I came down here on Saturday morning with the Peels, who gave an enormous boating party and luncheon on a tiny little island. The day was beautiful with a warm brilliant sun, and the river was just as narrow and pretty as the head of the Squan river, and with old walls and college buildings added. We had the prettiest Mrs. Peel in our boat and Mrs. Joseph Chamberlain, who was Miss Endicott and who is very sweet and pretty. We raced the other punts and rowboats and soon, after much splashing and exertion, reached the head of the river. Then we went to, tea in New College and to see the sights of the different colleges now on the Thames. The barges of the colleges, painted different colors and gilded like circus band-wagons and decorated with coats of arms and flying great flags, lined the one shore for a quarter of a mile and were covered by girls in pretty frocks and under-grads in blazers. Then the boats came into sight one after another with the men running alongside on the towpath. This was one of the most remarkable sights of the country so far. There were over six hundred men coming six abreast, falling and stumbling and pushing, shouting and firing pistols. It sounded like a cavalry charge and the line seemed endless. The whole thing was most theatrical and effective. Then we went to the annual dinner of the Palmerston Club, where I made a speech which was, as there is no one else to tell you, well received, "being frequently interrupted with applause," from both the diners and the ladies in the gallery. It was about Free Trade and the way America was misrepresented in the English papers, and composed of funny stories which had nothing to do with the speech. I did not know I was going to speak until I got there, and considering the fact, as Wilson says, that your uncle was playing on a strange table with a crooked cue he did very well. The next morning we breakfasted with the Bursar of Trinity and had luncheon with the Viscount St. Cyres to meet Lord and Lady Coleridge. St. Cyres is very shy and well-bred, and we would have had a good time had not the M. P.'s present been filled with awe of the Lord Chief Justice and failed to draw him out. As it was he told some very funny stories; then we went to tea with Hubert Howard, in whose rooms I live and am now writing, and met some stupid English women and shy girls. Then we dined with the dons at New College, so--called because it is eight hundred years old. We sat at a high table in a big hall hung with pictures and lit by candles. The under-grads sat beneath in gowns and rattled pewter mugs. We all wore evening dress and those that had them red and white fur collars. After dinner we left the room according to some process of selection, carrying our napkins with us. We entered a room called the Commons, where we drank wines and ate nuts and raisins. It was all very solemn and dull and very dignified. Outside it was quite light although nine o'clock. Then we marched to another room where there were cigars and brandy and soda, but Arthur Pollen and I had to go and take coffee with the Master of Balliol, the only individual of whom Pollen stands in the least awe. He was a dear old man who said, "O yes, you're from India," and on my saying "No, from America"; he said, "O yes, it's the other one." I found the other one was an Indian princess in a cashmere cloak and diamonds, who looked so proud and lovely and beautiful that I wanted to take her out to one of the seats in the quadrangle and let her weep on my shoulder. How she lives among these cold people I cannot understand. We were all to go to a concert in the chapel, and half of the party started off, but the Master's wife said, "Oh, I am sure the Master expects them to wait for him in the hall. It is always done." At which all the women made fluttering remarks of sympathy and the men raced off to bring the others back. Only the Indian girl and I remained undisturbed and puzzled. The party came back, but the Master saw them and said, "Well, it does not matter, but it is generally done." At which we all felt guilty. When we got to the chapel everybody stood up until the Master's party sat down, but as it was broken in the middle of the procession, they sat down, and then, seeing we had not all passed, got up again, so that I felt like saying, "As you were, men," as they do out West in the barracks. Then Lord Coleridge in taking off his overcoat took off his undercoat, too, and stood unconscious of the fact before the whole of Oxford. The faces of the audience which packed the place were something wonderful to see; their desire to laugh at a tall, red-faced man who looks like a bucolic Bill Nye struggling into his coat, and then horror at seeing the Chief Justice in his shirt-sleeves, was a terrible effort--and no one would help him, on the principle, I suppose, that the Queen of Spain has no legs. He would have been struggling yet if I had not, after watching him and Lady Coleridge struggling with him, for a full minute, taken his coat and firmly pulled the old gentleman into it, at which he turned his head and winked.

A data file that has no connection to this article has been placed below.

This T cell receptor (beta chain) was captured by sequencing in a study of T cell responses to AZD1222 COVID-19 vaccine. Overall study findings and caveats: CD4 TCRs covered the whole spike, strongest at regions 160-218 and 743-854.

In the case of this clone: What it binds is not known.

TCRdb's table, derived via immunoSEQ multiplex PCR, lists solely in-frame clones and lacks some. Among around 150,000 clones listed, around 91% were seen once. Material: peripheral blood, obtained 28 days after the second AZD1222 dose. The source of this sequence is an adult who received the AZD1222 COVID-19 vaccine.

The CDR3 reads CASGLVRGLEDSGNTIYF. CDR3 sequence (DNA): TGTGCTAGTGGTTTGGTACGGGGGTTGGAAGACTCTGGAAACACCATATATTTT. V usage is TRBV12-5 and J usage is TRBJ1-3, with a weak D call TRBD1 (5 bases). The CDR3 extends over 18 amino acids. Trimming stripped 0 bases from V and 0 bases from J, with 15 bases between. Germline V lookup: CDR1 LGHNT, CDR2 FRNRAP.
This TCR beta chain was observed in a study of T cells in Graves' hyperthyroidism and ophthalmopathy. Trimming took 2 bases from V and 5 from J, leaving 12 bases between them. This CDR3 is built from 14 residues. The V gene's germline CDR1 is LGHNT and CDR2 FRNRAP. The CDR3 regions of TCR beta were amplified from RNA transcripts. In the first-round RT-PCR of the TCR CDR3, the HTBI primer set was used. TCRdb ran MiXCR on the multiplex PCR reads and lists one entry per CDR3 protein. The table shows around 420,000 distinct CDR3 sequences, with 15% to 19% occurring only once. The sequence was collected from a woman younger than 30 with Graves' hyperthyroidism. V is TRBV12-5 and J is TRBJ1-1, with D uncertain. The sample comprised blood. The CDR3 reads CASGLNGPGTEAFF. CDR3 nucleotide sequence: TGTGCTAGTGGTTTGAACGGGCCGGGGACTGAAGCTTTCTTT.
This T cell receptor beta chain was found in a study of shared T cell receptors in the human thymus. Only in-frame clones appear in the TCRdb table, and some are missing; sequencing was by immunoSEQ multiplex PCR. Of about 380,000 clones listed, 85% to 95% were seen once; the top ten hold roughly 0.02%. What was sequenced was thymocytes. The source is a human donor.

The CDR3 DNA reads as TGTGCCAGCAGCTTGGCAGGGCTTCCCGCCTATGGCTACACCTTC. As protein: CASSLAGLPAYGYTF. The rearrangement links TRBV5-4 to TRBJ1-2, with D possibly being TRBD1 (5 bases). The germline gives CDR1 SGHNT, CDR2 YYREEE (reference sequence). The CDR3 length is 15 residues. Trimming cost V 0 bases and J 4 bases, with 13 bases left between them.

I will go back to town by the first to see the Derby and will get into lodgings there. I AM HAVING A VERY GOOD TIME AND AM VERY WELL. The place is as beautiful as one expects and yet all the time startling one with its beauty.